Playwright Ranjit Bolt doesn't need to write a story, he's got his own to tell about a fun poker game that turned into a gambling addiction.
''I've gambled online and in live casinos, but neither has the same uniquely sordid appeal as a betting shop.''
Ranjit is a man who brushes shoulders with the elite. Take the evening in question, he had been invited to an old friends party. A mix of artists, talented people in show business. He left his three piece suit at home and dressed in scruffy tracksuit bottoms and a fisherman's sweater that had more holes than wool. This was his normal attire for another session at the north London betting shop which he had become a regular.
He's greeted by a nicotine-stained old guy in a raincoat who plays a strange system on the fixed odds betting terminal. He bets in such a manner - small stakes - that it seems a pointless exercise.
''I used to watch small-scale punters like this with contempt. I've always been a big-bet man myself, usually staking the maximum allowable sum in all the major chains (£100) on my preferred game – blackjack. Then one day I found myself in a Ladbrokes shop on a Saturday afternoon with every station occupied. I waited a quarter of an hour for a seat to come vacant. It was then that I realised that the size of the bet didn't count for anything: I was just as desperate and sleazy as the rest of them.''
However, that realisation did nothing to stop him to frequent the one place he in so many ways despised.
''So I would find myself, at 9.50am, hovering on the threshold of William Hill in South End Green, waiting for the joint to open.''
Assessing the situation with similarities to an alcoholic waiting for the off licence to open on a cold winters day. Self respect lost. Pitiful.
''I've gambled online, and in live casinos, but neither has the same, uniquely sordid appeal as the betting shop. It's the tackiness of the betting shop that, for me, puts it without peer as a means of wrecking your life. And among the charms of the betting shop, blackjack has the greatest appeal.''
Ranjit considered his love of black jack was the illusion that you are somehow in control being able to take another card. Unlike horse racing, roulette - you place your bet and that's it. The thrill of getting that third card to make 20 or 21.
The ease with which players win or lose on these gaming machines. It's akin to a railways vending machine. Unlike those you mostly get nothing back.
The betting shop lighting creating an appealing but equally dismal ambiance.
''Why am I here?'' Ranjit answers: ''Clearly I am some kind of schmuck.''
He used to play poker with an old friend. It turned into a fortnightly home game complete with league table and annual trophy! He found that Texas Holdem addictive to the power of 10.
''One day in February 2005 I asked the old pal in question if there was anywhere you could play Holdem online. He chortled and gave me the name of a "reputable" site. That night I opened an account and began to play.''
''I started in a restrained way – five or six hours a day – maybe a bit more if I had no work on. Soon I was convinced I'd struck gold. Here, at last, was the steady, reliable source of income I'd been dreaming of ever since giving up a well-paid job in the City to concentrate on, of all things, translating 17th-century French verse comedies.''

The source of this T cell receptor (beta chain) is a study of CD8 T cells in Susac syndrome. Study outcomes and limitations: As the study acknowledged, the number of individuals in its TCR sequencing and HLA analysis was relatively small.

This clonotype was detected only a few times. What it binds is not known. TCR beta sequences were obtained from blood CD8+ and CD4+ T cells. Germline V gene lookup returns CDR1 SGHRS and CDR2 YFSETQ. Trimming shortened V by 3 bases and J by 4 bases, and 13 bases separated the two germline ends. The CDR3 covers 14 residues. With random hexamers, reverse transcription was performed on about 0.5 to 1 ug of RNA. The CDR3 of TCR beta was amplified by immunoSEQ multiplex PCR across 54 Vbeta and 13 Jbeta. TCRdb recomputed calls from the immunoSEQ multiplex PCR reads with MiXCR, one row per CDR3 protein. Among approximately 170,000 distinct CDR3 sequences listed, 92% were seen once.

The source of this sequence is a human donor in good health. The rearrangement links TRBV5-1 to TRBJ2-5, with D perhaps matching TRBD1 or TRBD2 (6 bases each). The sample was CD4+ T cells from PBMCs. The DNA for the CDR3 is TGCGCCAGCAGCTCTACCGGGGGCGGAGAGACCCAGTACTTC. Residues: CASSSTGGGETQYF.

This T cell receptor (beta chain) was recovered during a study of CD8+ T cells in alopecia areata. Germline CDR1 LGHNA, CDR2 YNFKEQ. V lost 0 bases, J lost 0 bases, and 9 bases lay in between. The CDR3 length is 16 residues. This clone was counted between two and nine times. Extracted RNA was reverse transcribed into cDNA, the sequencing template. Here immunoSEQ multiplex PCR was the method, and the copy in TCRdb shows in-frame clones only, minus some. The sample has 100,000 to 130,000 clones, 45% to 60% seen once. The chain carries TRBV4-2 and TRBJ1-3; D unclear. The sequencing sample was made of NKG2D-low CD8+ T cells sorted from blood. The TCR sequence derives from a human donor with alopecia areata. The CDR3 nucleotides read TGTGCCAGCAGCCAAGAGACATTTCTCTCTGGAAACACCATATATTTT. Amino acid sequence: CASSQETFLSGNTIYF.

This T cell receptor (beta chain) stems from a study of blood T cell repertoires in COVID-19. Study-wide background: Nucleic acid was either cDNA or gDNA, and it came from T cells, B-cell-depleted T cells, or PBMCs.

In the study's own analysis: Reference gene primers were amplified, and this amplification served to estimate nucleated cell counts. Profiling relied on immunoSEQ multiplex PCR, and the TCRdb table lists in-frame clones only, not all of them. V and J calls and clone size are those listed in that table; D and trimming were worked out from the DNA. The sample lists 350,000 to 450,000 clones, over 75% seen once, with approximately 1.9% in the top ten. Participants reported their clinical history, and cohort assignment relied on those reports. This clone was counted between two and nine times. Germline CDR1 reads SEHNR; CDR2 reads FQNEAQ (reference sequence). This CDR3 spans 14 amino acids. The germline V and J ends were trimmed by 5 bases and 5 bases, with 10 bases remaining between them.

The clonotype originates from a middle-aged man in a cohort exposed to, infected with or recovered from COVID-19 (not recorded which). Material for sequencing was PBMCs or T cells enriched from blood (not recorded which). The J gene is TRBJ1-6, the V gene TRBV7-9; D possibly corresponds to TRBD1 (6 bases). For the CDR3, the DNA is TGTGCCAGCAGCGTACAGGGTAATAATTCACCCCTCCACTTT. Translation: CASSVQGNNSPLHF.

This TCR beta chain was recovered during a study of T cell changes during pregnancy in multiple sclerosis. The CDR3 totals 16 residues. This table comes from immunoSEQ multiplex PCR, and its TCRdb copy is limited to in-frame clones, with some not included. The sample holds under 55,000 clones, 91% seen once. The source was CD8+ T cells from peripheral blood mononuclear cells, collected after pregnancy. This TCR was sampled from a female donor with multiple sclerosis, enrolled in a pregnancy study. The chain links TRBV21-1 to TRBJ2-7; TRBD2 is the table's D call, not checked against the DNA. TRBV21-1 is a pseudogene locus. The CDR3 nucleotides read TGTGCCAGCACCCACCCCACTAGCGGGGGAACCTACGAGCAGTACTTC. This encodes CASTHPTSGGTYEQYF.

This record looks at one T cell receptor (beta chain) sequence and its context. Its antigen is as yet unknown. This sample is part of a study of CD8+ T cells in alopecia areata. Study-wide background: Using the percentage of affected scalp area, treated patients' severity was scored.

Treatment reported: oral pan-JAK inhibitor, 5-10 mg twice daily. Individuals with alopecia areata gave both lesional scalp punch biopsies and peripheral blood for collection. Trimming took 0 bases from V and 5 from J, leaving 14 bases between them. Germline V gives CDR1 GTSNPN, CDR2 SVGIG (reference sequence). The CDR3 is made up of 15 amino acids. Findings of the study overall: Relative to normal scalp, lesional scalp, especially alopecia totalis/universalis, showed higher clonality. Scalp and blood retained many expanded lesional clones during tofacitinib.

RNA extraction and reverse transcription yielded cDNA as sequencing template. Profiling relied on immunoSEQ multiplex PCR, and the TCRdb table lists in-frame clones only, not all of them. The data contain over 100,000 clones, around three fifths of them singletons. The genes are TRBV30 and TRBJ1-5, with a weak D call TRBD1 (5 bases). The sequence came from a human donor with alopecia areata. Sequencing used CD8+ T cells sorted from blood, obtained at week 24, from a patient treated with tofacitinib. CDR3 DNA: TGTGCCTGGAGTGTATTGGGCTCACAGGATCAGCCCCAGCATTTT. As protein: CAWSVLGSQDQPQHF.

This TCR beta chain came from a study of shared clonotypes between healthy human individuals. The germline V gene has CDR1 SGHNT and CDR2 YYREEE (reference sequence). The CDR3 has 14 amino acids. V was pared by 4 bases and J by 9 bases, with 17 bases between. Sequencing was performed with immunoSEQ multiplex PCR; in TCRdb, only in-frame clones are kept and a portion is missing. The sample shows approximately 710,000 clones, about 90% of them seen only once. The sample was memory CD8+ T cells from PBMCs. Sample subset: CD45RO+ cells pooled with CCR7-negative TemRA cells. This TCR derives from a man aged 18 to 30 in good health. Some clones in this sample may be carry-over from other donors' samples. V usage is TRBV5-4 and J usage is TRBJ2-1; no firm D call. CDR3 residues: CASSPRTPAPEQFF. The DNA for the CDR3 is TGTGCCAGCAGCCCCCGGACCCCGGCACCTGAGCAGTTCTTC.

He played five or six hours a day and was convinced he'd struck gold. A reliable income stream he'd been dreaming of. Telling friends he'd discovered a new string to his bow. The ''fish'' (a term for bad players) out there were easy prey. However, he was now struggling to convince himself that he was making a living from the game. Only after several weeks of loss before he suspected that something was amiss. In fact, checking his bank account he viewed a loss of £4,000 in a matter of weeks.
''I was an addict by now, of course, and that kind of self-delusion is standard addict practice. Worse still, because of the peculiar nature of gambling addiction – many experts reckon it's the hardest of all addictions to cure – once it dawned on me that I was in fact losing, I figured the only way to recoup the money was to play more and then yet more.''
A three-day non-stop session led to a tingling index finger such was the numerous times he clicked the mouse to bet or fold. Everywhere he looked, he saw playing cards. He considered this as simple some sort of short-term optical glitch and hurried back to his laptop to resume play.
''I called my GP, fixed an emergency appointment and got myself straight down there. "You're mad," she said, perhaps more accurately than she'd intended, when I had described the situation. "You have a history of mental problems. You should not be doing this. Go home, switch off your computer, or better still, chuck it in the bin and take this pill and get some sleep."
The doctor placed a large white tablet in his hand and already he felt better. He decided to take the tablet after a couple of hours more play but drifted off mid-hand without taking the pill and woke up a couple of hours later feeling as if he was dying...
Days and nights without sleep had led to a massive atrial fibrillation. The ambulance took him to A & E while a paramedic sprayed something on the roof of his mouth and ask about his next of kin. At hospital a drip was inserted into his neck. After 20 minutes, his pulse was back to normal but stayed in hospital for the day as his body ''rebooted''.
The dark side of gambling had hit home but it hadn't always been that way. There were astonishing highs. During a lucky streak he had moments of feeling astonishing wellbeing. The time he turned £2,000 into £80,000 over a period of just three weeks. (Ten minutes later all that money had gone and he was left feeling suicidal).
To be finished